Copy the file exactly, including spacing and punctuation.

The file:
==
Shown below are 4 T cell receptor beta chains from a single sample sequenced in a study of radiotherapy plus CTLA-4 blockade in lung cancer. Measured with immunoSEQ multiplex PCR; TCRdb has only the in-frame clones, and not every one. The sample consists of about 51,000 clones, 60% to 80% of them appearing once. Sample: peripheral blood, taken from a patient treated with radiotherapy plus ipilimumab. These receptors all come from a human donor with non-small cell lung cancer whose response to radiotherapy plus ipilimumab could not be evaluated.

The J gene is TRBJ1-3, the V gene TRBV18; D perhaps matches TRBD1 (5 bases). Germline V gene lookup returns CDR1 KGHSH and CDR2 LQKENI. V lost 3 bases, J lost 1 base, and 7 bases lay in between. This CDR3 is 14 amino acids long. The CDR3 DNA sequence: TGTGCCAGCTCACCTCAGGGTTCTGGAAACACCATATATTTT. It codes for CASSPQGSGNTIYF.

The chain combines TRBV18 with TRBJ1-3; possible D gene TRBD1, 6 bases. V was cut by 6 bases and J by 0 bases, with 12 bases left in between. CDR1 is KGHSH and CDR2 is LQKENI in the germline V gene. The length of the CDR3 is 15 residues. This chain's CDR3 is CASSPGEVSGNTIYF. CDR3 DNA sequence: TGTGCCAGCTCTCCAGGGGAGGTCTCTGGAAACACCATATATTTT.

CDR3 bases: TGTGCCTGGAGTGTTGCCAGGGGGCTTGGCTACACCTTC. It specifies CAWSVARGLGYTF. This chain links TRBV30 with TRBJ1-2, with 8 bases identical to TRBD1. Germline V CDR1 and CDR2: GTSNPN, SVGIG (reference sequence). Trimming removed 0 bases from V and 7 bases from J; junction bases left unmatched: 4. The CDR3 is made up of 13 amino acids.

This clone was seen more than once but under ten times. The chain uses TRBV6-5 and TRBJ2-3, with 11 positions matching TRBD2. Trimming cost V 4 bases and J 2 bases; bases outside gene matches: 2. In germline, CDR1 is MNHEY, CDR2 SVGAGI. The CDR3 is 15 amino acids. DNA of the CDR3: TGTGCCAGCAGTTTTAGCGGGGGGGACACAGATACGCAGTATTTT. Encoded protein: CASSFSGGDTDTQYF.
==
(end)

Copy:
Shown below are 4 T cell receptor beta chains from a single sample sequenced in a study of radiotherapy plus CTLA-4 blockade in lung cancer. Measured with immunoSEQ multiplex PCR; TCRdb has only the in-frame clones, and not every one. The sample consists of about 51,000 clones, 60% to 80% of them appearing once. Sample: peripheral blood, taken from a patient treated with radiotherapy plus ipilimumab. These receptors all come from a human donor with non-small cell lung cancer whose response to radiotherapy plus ipilimumab could not be evaluated.

The J gene is TRBJ1-3, the V gene TRBV18; D perhaps matches TRBD1 (5 bases). Germline V gene lookup returns CDR1 KGHSH and CDR2 LQKENI. V lost 3 bases, J lost 1 base, and 7 bases lay in between. This CDR3 is 14 amino acids long. The CDR3 DNA sequence: TGTGCCAGCTCACCTCAGGGTTCTGGAAACACCATATATTTT. It codes for CASSPQGSGNTIYF.

The chain combines TRBV18 with TRBJ1-3; possible D gene TRBD1, 6 bases. V was cut by 6 bases and J by 0 bases, with 12 bases left in between. CDR1 is KGHSH and CDR2 is LQKENI in the germline V gene. The length of the CDR3 is 15 residues. This chain's CDR3 is CASSPGEVSGNTIYF. CDR3 DNA sequence: TGTGCCAGCTCTCCAGGGGAGGTCTCTGGAAACACCATATATTTT.

CDR3 bases: TGTGCCTGGAGTGTTGCCAGGGGGCTTGGCTACACCTTC. It specifies CAWSVARGLGYTF. This chain links TRBV30 with TRBJ1-2, with 8 bases identical to TRBD1. Germline V CDR1 and CDR2: GTSNPN, SVGIG (reference sequence). Trimming removed 0 bases from V and 7 bases from J; junction bases left unmatched: 4. The CDR3 is made up of 13 amino acids.

This clone was seen more than once but under ten times. The chain uses TRBV6-5 and TRBJ2-3, with 11 positions matching TRBD2. Trimming cost V 4 bases and J 2 bases; bases outside gene matches: 2. In germline, CDR1 is MNHEY, CDR2 SVGAGI. The CDR3 is 15 amino acids. DNA of the CDR3: TGTGCCAGCAGTTTTAGCGGGGGGGACACAGATACGCAGTATTTT. Encoded protein: CASSFSGGDTDTQYF.